I like to mix the Trans-Tint a little pale, so that it takes me 3 light coats to reach the depth of color I am after.

Once you get the look you want, spray another 6 coats of clear, untinted poly, to protect the color coat.

Sand to 220, then spray 2 final topcoats.

This sounds like a lot of time, but it goes pretty fast.

It's just my opinion. Perhaps someone has a better approach.
post #229 of 732
Thread Starter 
P.I., you sound like you've might have done some wood finishing before. You know Saskatchewan isn't all that far from Texas, and our oil is in the ground instead of the water. I'll buy the beverages.

Seriously though, I've never tried a furniture grade finish before and I really don't want to mess this thing up. I called a customer of mine who does furniture building and he says if I have it ready to spray, ie. already stained, he can spray it with catalyzed lacquer. I'm not sure if that would be a good way to go.
post #230 of 732
I think the more daunting challenge than top coating is going to be the staining process. The stain is going actually change the look of the piece whereas the top coat only seals the stain and adds varying degrees of sheen. All that filler you put on is not going to take stain the same as the areas where there is no filler. End grain sections of the ply will take stain different from edge grain. I think you need to spend the most amount of your experimenting on samples with the stain process. Good luck!

Beautiful speaker you're building there!!
post #231 of 732
Thread Starter 
Quote:
Originally Posted by jimmy3d View Post

I think the more daunting challenge than top coating is going to be the staining process. The stain is going actually change the look of the piece whereas the top coat only seals the stain and adds varying degrees of sheen. All that filler you put on is not going to take stain the same as the areas where there is no filler. End grain sections of the ply will take stain different from edge grain. I think you need to spend the most amount of your experimenting on samples with the stain process. Good luck!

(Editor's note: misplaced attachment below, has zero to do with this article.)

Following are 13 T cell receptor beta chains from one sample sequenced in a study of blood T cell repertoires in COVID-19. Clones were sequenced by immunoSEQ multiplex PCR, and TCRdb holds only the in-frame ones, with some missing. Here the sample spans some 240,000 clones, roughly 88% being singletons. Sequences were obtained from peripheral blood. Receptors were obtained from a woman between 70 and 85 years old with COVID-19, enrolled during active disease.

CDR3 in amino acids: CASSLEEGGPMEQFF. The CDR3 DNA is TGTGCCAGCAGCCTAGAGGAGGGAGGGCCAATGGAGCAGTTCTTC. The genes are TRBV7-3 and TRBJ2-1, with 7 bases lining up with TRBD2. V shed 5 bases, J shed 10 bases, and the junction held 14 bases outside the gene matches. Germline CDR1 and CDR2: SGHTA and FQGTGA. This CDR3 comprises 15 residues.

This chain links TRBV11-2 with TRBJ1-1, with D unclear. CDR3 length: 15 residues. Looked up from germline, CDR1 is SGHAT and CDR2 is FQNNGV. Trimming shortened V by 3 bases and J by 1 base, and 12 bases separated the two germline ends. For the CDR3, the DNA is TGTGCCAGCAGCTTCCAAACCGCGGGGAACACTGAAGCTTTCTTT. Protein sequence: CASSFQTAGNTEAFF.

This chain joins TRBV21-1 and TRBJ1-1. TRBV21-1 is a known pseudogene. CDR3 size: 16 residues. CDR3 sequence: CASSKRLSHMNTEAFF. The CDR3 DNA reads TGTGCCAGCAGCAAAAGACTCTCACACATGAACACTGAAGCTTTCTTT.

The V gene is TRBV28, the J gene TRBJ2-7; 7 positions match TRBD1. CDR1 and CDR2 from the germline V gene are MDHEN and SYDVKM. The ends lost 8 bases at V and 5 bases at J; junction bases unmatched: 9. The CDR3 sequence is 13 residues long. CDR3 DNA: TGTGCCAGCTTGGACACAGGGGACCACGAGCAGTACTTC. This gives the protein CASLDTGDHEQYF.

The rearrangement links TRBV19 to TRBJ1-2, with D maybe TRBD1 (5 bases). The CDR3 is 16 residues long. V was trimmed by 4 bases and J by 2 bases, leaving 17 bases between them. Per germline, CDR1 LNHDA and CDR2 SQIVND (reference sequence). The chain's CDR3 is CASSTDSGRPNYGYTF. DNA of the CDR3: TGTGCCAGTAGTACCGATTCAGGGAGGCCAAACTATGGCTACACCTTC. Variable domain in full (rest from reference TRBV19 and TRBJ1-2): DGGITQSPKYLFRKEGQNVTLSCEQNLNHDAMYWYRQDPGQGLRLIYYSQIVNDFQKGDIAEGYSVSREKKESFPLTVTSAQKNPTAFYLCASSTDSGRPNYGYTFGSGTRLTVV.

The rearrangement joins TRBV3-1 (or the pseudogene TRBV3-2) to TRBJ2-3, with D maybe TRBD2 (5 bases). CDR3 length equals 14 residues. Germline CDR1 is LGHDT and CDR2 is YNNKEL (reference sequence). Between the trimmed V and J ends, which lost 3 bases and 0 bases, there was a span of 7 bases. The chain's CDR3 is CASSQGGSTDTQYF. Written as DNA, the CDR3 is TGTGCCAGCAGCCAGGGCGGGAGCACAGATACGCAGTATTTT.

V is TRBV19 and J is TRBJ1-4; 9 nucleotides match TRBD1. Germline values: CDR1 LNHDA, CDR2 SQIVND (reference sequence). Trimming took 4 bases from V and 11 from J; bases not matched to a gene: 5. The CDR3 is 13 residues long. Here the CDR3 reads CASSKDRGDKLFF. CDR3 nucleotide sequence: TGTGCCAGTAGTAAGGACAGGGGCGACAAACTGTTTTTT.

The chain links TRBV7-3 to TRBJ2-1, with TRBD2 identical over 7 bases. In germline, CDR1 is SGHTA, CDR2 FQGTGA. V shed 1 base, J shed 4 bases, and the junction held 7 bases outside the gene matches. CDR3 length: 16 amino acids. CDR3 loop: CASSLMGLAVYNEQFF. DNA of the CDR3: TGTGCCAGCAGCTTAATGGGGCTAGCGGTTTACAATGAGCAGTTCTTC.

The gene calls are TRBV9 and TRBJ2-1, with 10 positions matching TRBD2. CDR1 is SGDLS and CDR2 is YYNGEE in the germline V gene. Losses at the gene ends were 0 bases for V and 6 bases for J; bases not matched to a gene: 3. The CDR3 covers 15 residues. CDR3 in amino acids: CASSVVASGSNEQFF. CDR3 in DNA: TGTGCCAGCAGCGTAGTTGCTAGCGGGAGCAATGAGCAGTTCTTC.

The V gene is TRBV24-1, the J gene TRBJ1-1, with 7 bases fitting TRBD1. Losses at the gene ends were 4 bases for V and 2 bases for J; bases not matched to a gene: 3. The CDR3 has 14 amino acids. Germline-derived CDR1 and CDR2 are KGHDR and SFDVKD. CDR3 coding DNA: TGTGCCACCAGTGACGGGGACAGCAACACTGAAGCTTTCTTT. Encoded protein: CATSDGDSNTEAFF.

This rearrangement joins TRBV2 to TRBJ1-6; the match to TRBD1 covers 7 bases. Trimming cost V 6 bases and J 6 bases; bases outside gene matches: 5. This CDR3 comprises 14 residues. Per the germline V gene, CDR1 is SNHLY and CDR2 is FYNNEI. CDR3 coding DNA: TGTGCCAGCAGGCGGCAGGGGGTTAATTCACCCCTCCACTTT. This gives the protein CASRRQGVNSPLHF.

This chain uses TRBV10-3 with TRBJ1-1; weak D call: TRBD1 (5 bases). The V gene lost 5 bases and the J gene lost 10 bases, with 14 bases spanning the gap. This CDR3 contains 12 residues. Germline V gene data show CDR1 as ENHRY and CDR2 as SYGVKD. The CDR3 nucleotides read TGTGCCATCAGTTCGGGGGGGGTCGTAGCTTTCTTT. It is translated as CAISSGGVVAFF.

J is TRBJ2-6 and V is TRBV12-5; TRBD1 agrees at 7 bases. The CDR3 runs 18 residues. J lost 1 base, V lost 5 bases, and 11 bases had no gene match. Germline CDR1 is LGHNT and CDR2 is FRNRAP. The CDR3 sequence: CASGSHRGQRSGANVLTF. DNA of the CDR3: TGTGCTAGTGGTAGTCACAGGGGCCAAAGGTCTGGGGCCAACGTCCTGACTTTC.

Beautiful speaker you're building there!!

I agree, which is why I want to stay away from staining the wood if I can.

I've got the filler off part of it already. For the most part the filler is gone except in all the little holes. The parts with filler are very minute, there's just hundreds of them, which is why I wiped down the whole box. Staring at plys close up for extended periods can make a guy go blind.
post #232 of 732
i would see if you can contact somebody at one of the stain companies and ask for some advice on how to make the plywood take the stain in the most even fashion.
post #233 of 732
Quote:
Originally Posted by noah katz View Post

Is there a veneer that can follow those contours?